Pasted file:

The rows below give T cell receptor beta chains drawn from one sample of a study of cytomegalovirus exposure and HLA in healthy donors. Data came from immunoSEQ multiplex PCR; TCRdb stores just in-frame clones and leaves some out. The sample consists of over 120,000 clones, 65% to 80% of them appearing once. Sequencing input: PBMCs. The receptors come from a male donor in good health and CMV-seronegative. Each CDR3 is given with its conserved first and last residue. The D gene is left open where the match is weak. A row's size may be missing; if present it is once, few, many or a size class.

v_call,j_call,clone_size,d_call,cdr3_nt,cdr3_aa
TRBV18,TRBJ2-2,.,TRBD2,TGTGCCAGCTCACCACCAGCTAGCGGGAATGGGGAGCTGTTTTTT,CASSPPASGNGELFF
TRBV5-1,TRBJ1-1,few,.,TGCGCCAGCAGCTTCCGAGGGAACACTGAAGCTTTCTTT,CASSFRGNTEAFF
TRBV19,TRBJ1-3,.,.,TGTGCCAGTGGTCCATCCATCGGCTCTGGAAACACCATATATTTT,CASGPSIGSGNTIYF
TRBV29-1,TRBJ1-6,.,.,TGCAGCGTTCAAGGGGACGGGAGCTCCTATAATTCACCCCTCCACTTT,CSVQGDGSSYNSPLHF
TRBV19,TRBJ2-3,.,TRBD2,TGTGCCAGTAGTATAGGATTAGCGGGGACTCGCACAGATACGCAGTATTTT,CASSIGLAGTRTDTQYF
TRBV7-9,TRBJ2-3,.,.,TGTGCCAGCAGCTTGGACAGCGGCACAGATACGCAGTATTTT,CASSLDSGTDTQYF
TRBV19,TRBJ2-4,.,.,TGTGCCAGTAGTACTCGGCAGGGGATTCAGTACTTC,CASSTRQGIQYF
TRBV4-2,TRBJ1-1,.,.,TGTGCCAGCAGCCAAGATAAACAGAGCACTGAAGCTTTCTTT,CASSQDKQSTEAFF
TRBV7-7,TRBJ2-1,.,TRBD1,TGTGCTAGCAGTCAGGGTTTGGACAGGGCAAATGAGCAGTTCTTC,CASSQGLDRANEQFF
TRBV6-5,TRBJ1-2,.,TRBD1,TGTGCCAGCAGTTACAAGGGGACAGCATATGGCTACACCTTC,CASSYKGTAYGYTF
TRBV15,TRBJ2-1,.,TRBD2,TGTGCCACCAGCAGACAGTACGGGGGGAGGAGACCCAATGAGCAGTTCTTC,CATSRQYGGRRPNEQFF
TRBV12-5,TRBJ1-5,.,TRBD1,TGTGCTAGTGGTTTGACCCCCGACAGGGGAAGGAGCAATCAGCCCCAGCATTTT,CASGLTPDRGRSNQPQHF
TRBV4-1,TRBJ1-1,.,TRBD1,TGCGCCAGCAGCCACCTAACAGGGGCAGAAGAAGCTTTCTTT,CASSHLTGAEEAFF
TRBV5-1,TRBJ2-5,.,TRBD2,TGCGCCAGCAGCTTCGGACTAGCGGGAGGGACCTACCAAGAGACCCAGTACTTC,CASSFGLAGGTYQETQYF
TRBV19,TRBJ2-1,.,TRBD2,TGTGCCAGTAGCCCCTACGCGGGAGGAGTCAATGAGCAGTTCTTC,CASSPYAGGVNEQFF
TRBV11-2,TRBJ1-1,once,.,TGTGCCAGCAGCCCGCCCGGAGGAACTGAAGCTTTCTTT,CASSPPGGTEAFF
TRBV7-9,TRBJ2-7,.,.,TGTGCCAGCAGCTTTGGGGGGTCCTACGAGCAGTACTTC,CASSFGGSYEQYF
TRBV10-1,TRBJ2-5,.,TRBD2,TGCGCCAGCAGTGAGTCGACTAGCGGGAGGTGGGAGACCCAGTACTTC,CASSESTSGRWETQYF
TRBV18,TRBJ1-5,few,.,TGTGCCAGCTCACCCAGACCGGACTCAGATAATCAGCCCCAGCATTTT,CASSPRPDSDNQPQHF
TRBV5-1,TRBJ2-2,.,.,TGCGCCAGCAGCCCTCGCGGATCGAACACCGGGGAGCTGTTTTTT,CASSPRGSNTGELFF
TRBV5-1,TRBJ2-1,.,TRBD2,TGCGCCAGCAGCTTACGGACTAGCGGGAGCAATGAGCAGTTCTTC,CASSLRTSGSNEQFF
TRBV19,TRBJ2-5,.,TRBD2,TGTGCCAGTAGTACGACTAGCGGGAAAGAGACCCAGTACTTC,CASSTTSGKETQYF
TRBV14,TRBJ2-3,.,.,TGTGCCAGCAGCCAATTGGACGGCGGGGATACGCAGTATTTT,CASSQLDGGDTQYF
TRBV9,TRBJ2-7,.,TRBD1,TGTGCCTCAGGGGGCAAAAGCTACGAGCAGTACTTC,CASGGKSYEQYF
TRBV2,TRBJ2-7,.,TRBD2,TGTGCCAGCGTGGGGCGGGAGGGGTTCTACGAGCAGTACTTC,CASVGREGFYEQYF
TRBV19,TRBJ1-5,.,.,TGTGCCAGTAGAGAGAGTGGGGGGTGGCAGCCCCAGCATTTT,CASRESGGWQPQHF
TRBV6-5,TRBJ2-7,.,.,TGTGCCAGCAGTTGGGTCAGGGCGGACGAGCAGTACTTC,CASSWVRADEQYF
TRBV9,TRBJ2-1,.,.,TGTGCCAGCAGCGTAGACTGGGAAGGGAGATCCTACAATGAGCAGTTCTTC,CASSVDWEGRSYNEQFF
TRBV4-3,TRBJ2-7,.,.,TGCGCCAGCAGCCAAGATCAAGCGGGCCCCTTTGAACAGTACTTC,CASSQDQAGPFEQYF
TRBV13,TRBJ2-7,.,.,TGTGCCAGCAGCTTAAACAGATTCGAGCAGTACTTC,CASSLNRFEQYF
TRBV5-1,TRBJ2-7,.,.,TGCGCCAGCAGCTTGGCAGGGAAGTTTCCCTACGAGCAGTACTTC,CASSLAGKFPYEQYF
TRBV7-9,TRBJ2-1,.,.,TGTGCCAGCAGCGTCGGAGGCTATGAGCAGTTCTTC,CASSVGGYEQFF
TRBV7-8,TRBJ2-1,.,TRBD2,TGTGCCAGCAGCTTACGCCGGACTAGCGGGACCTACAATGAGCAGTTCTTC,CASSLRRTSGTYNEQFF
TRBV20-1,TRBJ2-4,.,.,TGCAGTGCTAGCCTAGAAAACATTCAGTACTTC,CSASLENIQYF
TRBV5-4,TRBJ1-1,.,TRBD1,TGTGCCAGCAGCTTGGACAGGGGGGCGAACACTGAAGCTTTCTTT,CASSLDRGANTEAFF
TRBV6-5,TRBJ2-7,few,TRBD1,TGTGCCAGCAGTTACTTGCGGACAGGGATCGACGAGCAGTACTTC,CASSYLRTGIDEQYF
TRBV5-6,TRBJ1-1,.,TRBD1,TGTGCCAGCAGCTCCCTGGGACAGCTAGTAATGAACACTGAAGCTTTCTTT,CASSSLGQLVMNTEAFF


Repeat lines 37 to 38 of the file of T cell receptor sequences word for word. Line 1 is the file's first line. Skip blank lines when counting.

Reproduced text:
TRBV5-4,TRBJ1-1,.,TRBD1,TGTGCCAGCAGCTTGGACAGGGGGGCGAACACTGAAGCTTTCTTT,CASSLDRGANTEAFF
TRBV6-5,TRBJ2-7,few,TRBD1,TGTGCCAGCAGTTACTTGCGGACAGGGATCGACGAGCAGTACTTC,CASSYLRTGIDEQYF